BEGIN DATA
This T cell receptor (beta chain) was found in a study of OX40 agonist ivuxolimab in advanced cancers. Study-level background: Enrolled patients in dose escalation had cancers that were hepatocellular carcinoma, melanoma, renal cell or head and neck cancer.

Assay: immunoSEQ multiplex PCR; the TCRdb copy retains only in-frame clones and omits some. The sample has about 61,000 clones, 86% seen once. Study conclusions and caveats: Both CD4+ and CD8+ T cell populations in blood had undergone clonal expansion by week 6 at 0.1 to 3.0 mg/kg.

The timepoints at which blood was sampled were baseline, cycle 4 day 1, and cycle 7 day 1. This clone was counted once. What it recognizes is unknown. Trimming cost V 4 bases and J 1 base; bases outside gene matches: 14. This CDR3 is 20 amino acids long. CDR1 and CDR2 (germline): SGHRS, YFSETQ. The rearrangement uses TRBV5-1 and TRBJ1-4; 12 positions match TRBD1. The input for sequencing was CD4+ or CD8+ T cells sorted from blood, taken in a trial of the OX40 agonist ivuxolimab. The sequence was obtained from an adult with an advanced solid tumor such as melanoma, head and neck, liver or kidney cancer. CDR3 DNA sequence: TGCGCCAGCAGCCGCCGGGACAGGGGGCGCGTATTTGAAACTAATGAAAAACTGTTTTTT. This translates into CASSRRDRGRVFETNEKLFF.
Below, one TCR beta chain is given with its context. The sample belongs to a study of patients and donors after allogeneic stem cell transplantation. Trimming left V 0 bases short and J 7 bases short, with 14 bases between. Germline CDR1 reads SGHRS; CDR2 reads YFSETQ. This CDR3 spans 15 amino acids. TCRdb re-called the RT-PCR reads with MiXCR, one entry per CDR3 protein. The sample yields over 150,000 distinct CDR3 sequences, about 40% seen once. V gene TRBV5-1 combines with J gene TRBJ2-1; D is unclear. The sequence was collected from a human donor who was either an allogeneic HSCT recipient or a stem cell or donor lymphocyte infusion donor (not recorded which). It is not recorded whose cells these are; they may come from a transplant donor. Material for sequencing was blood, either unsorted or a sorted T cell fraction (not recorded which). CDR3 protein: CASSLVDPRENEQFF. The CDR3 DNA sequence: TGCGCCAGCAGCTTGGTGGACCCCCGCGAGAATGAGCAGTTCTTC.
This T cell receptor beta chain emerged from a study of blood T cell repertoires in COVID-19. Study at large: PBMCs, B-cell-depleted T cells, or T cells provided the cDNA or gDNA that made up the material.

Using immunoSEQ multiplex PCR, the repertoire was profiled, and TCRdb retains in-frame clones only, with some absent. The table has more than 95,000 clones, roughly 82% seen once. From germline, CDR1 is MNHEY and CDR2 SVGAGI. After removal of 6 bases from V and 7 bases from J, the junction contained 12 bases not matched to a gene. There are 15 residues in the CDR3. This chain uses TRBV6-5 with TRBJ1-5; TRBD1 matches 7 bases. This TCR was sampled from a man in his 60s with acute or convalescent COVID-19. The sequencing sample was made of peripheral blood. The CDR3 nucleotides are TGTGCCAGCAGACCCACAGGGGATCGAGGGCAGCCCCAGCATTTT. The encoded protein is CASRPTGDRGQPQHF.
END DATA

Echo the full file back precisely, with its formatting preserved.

This T cell receptor (beta chain) was found in a study of OX40 agonist ivuxolimab in advanced cancers. Study-level background: Enrolled patients in dose escalation had cancers that were hepatocellular carcinoma, melanoma, renal cell or head and neck cancer.

Assay: immunoSEQ multiplex PCR; the TCRdb copy retains only in-frame clones and omits some. The sample has about 61,000 clones, 86% seen once. Study conclusions and caveats: Both CD4+ and CD8+ T cell populations in blood had undergone clonal expansion by week 6 at 0.1 to 3.0 mg/kg.

The timepoints at which blood was sampled were baseline, cycle 4 day 1, and cycle 7 day 1. This clone was counted once. What it recognizes is unknown. Trimming cost V 4 bases and J 1 base; bases outside gene matches: 14. This CDR3 is 20 amino acids long. CDR1 and CDR2 (germline): SGHRS, YFSETQ. The rearrangement uses TRBV5-1 and TRBJ1-4; 12 positions match TRBD1. The input for sequencing was CD4+ or CD8+ T cells sorted from blood, taken in a trial of the OX40 agonist ivuxolimab. The sequence was obtained from an adult with an advanced solid tumor such as melanoma, head and neck, liver or kidney cancer. CDR3 DNA sequence: TGCGCCAGCAGCCGCCGGGACAGGGGGCGCGTATTTGAAACTAATGAAAAACTGTTTTTT. This translates into CASSRRDRGRVFETNEKLFF.
Below, one TCR beta chain is given with its context. The sample belongs to a study of patients and donors after allogeneic stem cell transplantation. Trimming left V 0 bases short and J 7 bases short, with 14 bases between. Germline CDR1 reads SGHRS; CDR2 reads YFSETQ. This CDR3 spans 15 amino acids. TCRdb re-called the RT-PCR reads with MiXCR, one entry per CDR3 protein. The sample yields over 150,000 distinct CDR3 sequences, about 40% seen once. V gene TRBV5-1 combines with J gene TRBJ2-1; D is unclear. The sequence was collected from a human donor who was either an allogeneic HSCT recipient or a stem cell or donor lymphocyte infusion donor (not recorded which). It is not recorded whose cells these are; they may come from a transplant donor. Material for sequencing was blood, either unsorted or a sorted T cell fraction (not recorded which). CDR3 protein: CASSLVDPRENEQFF. The CDR3 DNA sequence: TGCGCCAGCAGCTTGGTGGACCCCCGCGAGAATGAGCAGTTCTTC.
This T cell receptor beta chain emerged from a study of blood T cell repertoires in COVID-19. Study at large: PBMCs, B-cell-depleted T cells, or T cells provided the cDNA or gDNA that made up the material.

Using immunoSEQ multiplex PCR, the repertoire was profiled, and TCRdb retains in-frame clones only, with some absent. The table has more than 95,000 clones, roughly 82% seen once. From germline, CDR1 is MNHEY and CDR2 SVGAGI. After removal of 6 bases from V and 7 bases from J, the junction contained 12 bases not matched to a gene. There are 15 residues in the CDR3. This chain uses TRBV6-5 with TRBJ1-5; TRBD1 matches 7 bases. This TCR was sampled from a man in his 60s with acute or convalescent COVID-19. The sequencing sample was made of peripheral blood. The CDR3 nucleotides are TGTGCCAGCAGACCCACAGGGGATCGAGGGCAGCCCCAGCATTTT. The encoded protein is CASRPTGDRGQPQHF.